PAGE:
Experts from global reinsurer SCOR have concluded that pandemics are uninsurable due to insurers not having the capacity to absorb such loss accumulation.
This serial element is accentuated even further by the global nature of pandemic risk.
Added to this, the geographical diversification of risk portfolios is ineffective and actually compounds the accumulation of losses for global re/insurers, SCOR warns.
The reinsurer also believes that rather than obeying the “laws of nature”, the risk of business interruption linked to a pandemic is largely endogenous.
It very much depends on the specific measures implemented by governments to stem the spread of the virus. The operating losses suffered by businesses are mainly due to these measures, which have ultimately limited or stopped business activity.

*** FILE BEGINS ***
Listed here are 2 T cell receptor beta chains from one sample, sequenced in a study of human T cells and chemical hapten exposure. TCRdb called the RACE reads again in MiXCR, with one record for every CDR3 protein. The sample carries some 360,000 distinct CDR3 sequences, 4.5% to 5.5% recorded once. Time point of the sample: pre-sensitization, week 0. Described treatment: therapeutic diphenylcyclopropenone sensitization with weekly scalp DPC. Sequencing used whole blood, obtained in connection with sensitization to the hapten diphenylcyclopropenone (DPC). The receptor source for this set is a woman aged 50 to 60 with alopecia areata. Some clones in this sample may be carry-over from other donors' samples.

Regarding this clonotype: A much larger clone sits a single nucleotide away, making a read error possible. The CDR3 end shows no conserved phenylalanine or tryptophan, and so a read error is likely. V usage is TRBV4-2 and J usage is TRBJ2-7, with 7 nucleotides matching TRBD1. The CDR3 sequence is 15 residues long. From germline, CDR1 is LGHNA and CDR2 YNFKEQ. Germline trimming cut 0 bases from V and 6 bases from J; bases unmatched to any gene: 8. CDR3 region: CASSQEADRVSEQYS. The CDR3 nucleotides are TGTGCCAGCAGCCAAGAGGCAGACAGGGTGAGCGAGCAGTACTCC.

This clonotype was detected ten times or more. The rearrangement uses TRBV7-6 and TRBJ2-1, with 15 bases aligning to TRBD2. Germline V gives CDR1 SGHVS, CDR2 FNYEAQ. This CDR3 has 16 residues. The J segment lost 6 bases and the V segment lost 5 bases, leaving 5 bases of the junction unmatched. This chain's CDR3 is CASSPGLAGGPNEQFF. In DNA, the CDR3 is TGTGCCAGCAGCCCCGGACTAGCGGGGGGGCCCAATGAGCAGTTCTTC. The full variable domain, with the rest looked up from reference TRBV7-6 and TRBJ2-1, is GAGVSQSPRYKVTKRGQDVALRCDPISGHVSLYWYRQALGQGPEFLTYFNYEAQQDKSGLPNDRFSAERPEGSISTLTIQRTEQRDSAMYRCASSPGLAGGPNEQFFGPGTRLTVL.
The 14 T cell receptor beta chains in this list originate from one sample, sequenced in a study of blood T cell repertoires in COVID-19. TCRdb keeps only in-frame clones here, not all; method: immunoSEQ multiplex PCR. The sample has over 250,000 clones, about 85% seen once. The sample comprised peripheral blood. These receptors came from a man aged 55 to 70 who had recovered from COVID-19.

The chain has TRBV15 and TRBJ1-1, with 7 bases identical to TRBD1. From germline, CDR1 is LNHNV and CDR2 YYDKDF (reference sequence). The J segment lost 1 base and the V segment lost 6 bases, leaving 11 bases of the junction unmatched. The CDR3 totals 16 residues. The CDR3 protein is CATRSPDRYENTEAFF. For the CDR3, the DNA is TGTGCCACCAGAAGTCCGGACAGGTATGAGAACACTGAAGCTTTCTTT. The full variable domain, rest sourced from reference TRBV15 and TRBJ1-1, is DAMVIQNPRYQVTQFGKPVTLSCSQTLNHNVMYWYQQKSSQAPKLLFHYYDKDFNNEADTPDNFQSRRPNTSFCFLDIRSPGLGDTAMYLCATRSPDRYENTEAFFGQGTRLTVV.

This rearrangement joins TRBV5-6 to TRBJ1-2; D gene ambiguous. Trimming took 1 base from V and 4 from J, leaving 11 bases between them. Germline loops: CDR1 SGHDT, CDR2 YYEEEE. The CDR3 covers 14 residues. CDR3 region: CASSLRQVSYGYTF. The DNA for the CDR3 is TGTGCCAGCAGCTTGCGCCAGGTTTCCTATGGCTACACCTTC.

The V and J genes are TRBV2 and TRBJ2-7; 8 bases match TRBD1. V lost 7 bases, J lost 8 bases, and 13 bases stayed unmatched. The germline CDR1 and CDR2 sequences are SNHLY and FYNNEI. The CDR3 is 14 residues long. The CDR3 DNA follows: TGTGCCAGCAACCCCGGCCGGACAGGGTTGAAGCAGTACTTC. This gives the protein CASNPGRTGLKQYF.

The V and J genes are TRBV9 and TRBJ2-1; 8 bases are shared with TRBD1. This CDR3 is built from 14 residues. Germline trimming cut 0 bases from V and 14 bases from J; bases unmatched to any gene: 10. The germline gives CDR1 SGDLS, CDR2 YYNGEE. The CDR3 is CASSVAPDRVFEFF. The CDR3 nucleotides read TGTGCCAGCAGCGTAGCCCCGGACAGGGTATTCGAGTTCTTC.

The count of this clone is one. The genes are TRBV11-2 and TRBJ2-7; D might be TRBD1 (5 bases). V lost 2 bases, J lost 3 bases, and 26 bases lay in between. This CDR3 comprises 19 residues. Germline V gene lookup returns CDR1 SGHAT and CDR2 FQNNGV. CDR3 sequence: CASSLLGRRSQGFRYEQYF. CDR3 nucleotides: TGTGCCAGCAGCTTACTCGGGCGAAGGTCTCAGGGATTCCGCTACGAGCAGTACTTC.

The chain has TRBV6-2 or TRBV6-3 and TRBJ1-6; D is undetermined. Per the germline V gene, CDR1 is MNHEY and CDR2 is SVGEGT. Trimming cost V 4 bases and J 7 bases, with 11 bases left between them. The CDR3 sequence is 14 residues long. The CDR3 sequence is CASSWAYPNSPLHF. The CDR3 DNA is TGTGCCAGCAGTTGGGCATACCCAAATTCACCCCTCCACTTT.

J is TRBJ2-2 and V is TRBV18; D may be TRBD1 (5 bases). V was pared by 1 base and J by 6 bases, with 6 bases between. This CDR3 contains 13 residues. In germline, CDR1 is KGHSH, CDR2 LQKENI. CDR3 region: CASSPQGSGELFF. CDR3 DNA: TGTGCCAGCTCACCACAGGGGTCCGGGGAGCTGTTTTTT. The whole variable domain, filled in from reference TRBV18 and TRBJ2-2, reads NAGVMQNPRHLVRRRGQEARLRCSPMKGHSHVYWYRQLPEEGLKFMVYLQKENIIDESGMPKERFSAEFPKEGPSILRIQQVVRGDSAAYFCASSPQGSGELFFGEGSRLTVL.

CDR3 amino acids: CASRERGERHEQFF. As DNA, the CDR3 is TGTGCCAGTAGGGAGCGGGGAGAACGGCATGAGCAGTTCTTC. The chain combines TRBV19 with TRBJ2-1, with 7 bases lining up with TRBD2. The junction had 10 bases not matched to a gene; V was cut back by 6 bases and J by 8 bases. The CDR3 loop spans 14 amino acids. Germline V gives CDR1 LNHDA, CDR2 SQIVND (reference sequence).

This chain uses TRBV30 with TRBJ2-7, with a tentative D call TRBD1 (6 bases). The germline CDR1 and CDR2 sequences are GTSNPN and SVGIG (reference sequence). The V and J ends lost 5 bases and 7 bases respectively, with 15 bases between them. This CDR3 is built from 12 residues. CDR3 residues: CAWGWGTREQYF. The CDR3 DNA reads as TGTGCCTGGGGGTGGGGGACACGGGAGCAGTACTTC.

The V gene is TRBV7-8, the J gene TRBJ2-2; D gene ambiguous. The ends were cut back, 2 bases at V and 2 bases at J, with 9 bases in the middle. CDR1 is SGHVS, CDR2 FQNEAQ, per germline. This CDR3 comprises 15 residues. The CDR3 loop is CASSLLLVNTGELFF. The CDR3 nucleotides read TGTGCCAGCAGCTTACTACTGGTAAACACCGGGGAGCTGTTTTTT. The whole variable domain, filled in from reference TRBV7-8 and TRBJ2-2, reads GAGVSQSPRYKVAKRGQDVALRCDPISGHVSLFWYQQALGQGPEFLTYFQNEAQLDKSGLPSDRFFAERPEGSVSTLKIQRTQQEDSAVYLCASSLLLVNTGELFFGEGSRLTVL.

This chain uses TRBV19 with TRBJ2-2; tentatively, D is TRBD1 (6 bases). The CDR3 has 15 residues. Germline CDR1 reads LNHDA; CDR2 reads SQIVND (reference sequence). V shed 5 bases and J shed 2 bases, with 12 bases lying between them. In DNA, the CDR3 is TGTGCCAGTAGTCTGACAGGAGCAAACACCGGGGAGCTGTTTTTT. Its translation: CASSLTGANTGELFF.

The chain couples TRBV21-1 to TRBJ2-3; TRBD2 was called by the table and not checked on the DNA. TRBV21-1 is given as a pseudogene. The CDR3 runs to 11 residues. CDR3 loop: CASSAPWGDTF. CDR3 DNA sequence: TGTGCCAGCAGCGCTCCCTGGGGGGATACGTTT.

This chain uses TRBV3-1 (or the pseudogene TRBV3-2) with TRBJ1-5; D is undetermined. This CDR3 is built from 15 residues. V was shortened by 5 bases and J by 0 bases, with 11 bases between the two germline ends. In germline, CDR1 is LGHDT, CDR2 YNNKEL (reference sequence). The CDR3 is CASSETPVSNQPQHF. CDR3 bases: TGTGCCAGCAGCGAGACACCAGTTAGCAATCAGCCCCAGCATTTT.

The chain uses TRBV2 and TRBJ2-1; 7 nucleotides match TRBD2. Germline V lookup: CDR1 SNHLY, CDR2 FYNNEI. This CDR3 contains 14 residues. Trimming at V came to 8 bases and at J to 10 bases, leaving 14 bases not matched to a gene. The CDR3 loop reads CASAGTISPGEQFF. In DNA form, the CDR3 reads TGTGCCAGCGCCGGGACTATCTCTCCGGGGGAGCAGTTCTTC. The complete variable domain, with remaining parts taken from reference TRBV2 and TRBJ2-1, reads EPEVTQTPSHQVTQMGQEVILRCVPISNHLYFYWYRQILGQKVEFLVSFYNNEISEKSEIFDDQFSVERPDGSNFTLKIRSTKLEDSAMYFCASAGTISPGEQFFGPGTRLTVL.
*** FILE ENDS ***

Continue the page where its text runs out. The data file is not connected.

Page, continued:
SCOR says this drastic and intractable insecurity makes assessing risk and calculating insurance premiums impossible.
Another reason as to why it has been deemed uninsurable is the risk’s links to potential issues of adverse selection and moral hazard. Only companies in the most affected sectors would buy protection unless it were compulsory, which would raise questions of acceptability.
Compulsory insurance would put companies in sectors that have been spared, such as e-commerce, in an unfair position as they wouldn’t necessarily benefit from taking out the insurance.
In this case, coverage of the cost of lockdown by third parties (insurers) would create an obvious moral hazard issue for governments, which would no longer assume the economic cost of the decisions they take, even though they are deciding the ways and means to respond to the public health crisis and are ultimately responsible for managing it.
SCOR believes that it’s the government’s responsibility to cover the cost of the economic impact of such a major crisis, through redistribution mechanisms that spread the cost over all economic agents, and even over several generations.